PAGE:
Blues Traveler achieved massive commercial success with 1994's
four, their fourth album, and seemed perched on the precipice of
radio-friendly inanity. A long, grinding live release, last year's
Live From The Fall, stemmed that tide. This year, the band
embraces a comfortable middle ground with Straight On Till
Morning, a studio disc likely to retain pre-Top 40 fans while
pleasing radio stations coast to coast.
Blues Traveler albums are continuations of one another more than separate
musical statements, and the five-album, seven-year journey of John Popper
& Co. shines with enduring melodies and enviable musicianship. True to
form, Straight On Till Morning exudes energy and melodic
diversity, but it does seem a bit formulaic. Still, the formula is an
especially good one. Funky bass, twisting licks from guitarist Chan
Kinchla, crescendos and Popper's almost-superhuman harmonica playing
abound. As such, Straight On Till Morning adds several memorable
tunes to the Blues Traveler canon.
"Carolina Blues," the lead single, opens the album with fuzzy
guitar chords and down-home harmonica appropriate to the title, and seems
a respectable radio offering. A smattering of the rhythm-driven tunes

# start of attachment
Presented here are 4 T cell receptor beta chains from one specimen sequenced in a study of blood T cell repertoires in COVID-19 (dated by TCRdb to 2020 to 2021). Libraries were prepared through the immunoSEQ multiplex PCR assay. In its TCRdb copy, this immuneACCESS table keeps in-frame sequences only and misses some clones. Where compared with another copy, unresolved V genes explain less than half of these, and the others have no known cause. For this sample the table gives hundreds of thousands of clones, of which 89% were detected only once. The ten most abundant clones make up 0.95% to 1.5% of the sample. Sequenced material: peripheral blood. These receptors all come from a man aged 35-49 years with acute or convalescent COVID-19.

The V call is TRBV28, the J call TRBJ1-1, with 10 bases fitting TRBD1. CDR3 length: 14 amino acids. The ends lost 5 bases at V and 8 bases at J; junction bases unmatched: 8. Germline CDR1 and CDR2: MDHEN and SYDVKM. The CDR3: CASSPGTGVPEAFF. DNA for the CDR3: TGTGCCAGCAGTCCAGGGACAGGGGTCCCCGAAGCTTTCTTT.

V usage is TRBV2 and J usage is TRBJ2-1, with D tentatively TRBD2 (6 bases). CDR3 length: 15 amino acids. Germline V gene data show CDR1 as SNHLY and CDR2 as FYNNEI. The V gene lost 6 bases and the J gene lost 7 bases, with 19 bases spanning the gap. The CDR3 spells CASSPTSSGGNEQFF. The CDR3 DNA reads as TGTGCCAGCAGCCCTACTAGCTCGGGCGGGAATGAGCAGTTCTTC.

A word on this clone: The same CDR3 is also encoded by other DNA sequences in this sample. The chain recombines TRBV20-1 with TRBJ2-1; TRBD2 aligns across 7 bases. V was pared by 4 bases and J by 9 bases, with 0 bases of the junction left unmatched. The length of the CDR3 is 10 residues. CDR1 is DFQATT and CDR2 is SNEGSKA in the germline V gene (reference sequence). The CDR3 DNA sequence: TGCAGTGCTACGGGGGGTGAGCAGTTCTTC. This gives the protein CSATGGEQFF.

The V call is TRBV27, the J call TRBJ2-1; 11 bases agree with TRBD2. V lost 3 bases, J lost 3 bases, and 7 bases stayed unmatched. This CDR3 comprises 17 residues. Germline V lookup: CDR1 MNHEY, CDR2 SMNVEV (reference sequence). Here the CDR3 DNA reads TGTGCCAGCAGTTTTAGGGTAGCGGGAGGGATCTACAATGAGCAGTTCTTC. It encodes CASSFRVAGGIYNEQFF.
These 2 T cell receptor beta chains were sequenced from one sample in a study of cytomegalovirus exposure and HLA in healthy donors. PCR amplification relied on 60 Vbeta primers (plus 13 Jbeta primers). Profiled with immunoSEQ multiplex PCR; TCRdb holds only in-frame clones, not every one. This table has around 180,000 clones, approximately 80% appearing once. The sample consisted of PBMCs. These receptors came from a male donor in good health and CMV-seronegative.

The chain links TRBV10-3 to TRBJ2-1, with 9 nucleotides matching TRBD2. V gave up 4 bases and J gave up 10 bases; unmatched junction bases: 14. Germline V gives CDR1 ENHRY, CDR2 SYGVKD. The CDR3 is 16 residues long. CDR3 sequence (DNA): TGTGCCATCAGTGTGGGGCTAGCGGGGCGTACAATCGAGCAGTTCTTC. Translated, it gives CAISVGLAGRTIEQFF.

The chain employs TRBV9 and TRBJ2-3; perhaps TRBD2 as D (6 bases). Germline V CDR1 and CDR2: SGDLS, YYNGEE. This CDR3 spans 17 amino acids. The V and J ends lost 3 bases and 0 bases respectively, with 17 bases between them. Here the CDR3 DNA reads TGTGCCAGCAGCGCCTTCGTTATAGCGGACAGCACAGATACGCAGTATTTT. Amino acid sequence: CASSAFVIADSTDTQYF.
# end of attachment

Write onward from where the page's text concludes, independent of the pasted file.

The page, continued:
Blues Traveler excels on appear later - "Business As Usual" and
"Great Big World" are rock-hard rides - but a bevy of ballads
and mid-tempo songs highlight the album. "Felicia,"
"Most Precarious" and the poignantly-romantic "Canadian
Rose" evidence the melodic appeal of Popper's lighter moments,
particularly the latter. "And she called me her ugly American/And I
would call her my Canadian flower/And I don't think that we'll ever
get there again/We had such power," he sings, sentiment conveyed
equally by the lyrics and his sweetly melancholic harmonica.
Blues Traveler's popularity as a live act rivals that of Phish, and the
band has deservedly inherited hordes of Garcia-mourning Deadheads. But
studio recordings succeed on the strength of songwriting, and Blues
Traveler has yet to produce a poor album. Straight On Till
Morning, while failing to break any completely new ground, continues
that tradition, and is an enjoyable listen.